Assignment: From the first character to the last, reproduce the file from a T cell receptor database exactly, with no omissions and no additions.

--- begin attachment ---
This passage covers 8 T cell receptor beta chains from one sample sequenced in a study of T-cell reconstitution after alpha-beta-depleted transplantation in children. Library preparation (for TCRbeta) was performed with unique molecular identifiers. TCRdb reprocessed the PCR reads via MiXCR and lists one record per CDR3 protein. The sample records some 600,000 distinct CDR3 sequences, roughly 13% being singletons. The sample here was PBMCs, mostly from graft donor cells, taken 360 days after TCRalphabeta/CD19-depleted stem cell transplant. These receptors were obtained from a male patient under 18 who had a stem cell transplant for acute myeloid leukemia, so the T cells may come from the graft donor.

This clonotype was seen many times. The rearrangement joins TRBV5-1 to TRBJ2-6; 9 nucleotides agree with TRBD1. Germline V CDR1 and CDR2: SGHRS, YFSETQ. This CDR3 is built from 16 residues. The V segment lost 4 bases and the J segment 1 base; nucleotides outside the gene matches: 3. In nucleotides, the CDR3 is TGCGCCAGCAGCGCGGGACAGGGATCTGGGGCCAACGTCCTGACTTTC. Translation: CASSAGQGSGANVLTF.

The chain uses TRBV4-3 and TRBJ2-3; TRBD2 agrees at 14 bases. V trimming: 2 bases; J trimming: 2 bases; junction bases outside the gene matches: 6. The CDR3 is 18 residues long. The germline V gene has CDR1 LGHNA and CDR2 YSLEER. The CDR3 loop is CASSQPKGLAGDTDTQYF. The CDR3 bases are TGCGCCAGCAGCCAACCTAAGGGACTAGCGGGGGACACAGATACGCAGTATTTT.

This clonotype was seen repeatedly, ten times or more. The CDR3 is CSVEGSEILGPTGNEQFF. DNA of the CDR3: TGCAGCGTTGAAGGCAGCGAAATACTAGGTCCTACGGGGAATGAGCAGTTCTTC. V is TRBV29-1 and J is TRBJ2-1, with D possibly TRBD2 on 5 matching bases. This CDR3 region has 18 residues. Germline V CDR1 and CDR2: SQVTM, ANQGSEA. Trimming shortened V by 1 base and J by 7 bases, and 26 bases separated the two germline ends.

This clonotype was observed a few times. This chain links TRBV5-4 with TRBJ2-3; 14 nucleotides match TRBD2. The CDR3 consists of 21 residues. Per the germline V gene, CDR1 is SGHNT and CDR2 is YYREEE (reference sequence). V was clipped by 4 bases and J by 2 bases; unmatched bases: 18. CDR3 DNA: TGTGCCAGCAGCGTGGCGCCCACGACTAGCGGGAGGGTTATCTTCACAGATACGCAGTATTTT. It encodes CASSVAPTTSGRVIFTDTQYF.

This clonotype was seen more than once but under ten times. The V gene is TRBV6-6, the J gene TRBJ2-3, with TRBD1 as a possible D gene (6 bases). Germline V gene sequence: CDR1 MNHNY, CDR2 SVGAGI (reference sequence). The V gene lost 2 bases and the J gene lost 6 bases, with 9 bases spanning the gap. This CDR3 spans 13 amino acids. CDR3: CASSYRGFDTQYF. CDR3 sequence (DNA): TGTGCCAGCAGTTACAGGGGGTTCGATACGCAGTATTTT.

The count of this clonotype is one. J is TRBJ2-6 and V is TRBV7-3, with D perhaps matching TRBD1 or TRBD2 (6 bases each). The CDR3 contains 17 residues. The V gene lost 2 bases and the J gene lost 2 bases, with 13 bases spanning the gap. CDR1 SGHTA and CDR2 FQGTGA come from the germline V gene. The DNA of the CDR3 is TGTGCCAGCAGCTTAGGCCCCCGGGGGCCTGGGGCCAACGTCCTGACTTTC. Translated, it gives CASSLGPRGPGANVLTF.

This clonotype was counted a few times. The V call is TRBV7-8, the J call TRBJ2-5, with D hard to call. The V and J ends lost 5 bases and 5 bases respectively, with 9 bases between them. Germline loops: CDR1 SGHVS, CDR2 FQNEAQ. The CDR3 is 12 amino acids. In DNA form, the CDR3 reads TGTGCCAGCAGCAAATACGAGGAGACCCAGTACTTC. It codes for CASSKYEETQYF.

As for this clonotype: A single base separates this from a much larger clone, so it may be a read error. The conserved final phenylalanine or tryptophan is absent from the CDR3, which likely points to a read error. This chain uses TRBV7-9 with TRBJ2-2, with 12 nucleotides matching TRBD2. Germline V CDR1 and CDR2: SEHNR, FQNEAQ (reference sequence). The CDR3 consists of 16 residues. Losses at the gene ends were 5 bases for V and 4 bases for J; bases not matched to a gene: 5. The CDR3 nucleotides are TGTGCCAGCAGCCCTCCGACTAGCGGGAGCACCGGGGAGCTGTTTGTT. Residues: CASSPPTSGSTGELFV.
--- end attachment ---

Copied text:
This passage covers 8 T cell receptor beta chains from one sample sequenced in a study of T-cell reconstitution after alpha-beta-depleted transplantation in children. Library preparation (for TCRbeta) was performed with unique molecular identifiers. TCRdb reprocessed the PCR reads via MiXCR and lists one record per CDR3 protein. The sample records some 600,000 distinct CDR3 sequences, roughly 13% being singletons. The sample here was PBMCs, mostly from graft donor cells, taken 360 days after TCRalphabeta/CD19-depleted stem cell transplant. These receptors were obtained from a male patient under 18 who had a stem cell transplant for acute myeloid leukemia, so the T cells may come from the graft donor.

This clonotype was seen many times. The rearrangement joins TRBV5-1 to TRBJ2-6; 9 nucleotides agree with TRBD1. Germline V CDR1 and CDR2: SGHRS, YFSETQ. This CDR3 is built from 16 residues. The V segment lost 4 bases and the J segment 1 base; nucleotides outside the gene matches: 3. In nucleotides, the CDR3 is TGCGCCAGCAGCGCGGGACAGGGATCTGGGGCCAACGTCCTGACTTTC. Translation: CASSAGQGSGANVLTF.

The chain uses TRBV4-3 and TRBJ2-3; TRBD2 agrees at 14 bases. V trimming: 2 bases; J trimming: 2 bases; junction bases outside the gene matches: 6. The CDR3 is 18 residues long. The germline V gene has CDR1 LGHNA and CDR2 YSLEER. The CDR3 loop is CASSQPKGLAGDTDTQYF. The CDR3 bases are TGCGCCAGCAGCCAACCTAAGGGACTAGCGGGGGACACAGATACGCAGTATTTT.

This clonotype was seen repeatedly, ten times or more. The CDR3 is CSVEGSEILGPTGNEQFF. DNA of the CDR3: TGCAGCGTTGAAGGCAGCGAAATACTAGGTCCTACGGGGAATGAGCAGTTCTTC. V is TRBV29-1 and J is TRBJ2-1, with D possibly TRBD2 on 5 matching bases. This CDR3 region has 18 residues. Germline V CDR1 and CDR2: SQVTM, ANQGSEA. Trimming shortened V by 1 base and J by 7 bases, and 26 bases separated the two germline ends.

This clonotype was observed a few times. This chain links TRBV5-4 with TRBJ2-3; 14 nucleotides match TRBD2. The CDR3 consists of 21 residues. Per the germline V gene, CDR1 is SGHNT and CDR2 is YYREEE (reference sequence). V was clipped by 4 bases and J by 2 bases; unmatched bases: 18. CDR3 DNA: TGTGCCAGCAGCGTGGCGCCCACGACTAGCGGGAGGGTTATCTTCACAGATACGCAGTATTTT. It encodes CASSVAPTTSGRVIFTDTQYF.

This clonotype was seen more than once but under ten times. The V gene is TRBV6-6, the J gene TRBJ2-3, with TRBD1 as a possible D gene (6 bases). Germline V gene sequence: CDR1 MNHNY, CDR2 SVGAGI (reference sequence). The V gene lost 2 bases and the J gene lost 6 bases, with 9 bases spanning the gap. This CDR3 spans 13 amino acids. CDR3: CASSYRGFDTQYF. CDR3 sequence (DNA): TGTGCCAGCAGTTACAGGGGGTTCGATACGCAGTATTTT.

The count of this clonotype is one. J is TRBJ2-6 and V is TRBV7-3, with D perhaps matching TRBD1 or TRBD2 (6 bases each). The CDR3 contains 17 residues. The V gene lost 2 bases and the J gene lost 2 bases, with 13 bases spanning the gap. CDR1 SGHTA and CDR2 FQGTGA come from the germline V gene. The DNA of the CDR3 is TGTGCCAGCAGCTTAGGCCCCCGGGGGCCTGGGGCCAACGTCCTGACTTTC. Translated, it gives CASSLGPRGPGANVLTF.

This clonotype was counted a few times. The V call is TRBV7-8, the J call TRBJ2-5, with D hard to call. The V and J ends lost 5 bases and 5 bases respectively, with 9 bases between them. Germline loops: CDR1 SGHVS, CDR2 FQNEAQ. The CDR3 is 12 amino acids. In DNA form, the CDR3 reads TGTGCCAGCAGCAAATACGAGGAGACCCAGTACTTC. It codes for CASSKYEETQYF.

As for this clonotype: A single base separates this from a much larger clone, so it may be a read error. The conserved final phenylalanine or tryptophan is absent from the CDR3, which likely points to a read error. This chain uses TRBV7-9 with TRBJ2-2, with 12 nucleotides matching TRBD2. Germline V CDR1 and CDR2: SEHNR, FQNEAQ (reference sequence). The CDR3 consists of 16 residues. Losses at the gene ends were 5 bases for V and 4 bases for J; bases not matched to a gene: 5. The CDR3 nucleotides are TGTGCCAGCAGCCCTCCGACTAGCGGGAGCACCGGGGAGCTGTTTGTT. Residues: CASSPPTSGSTGELFV.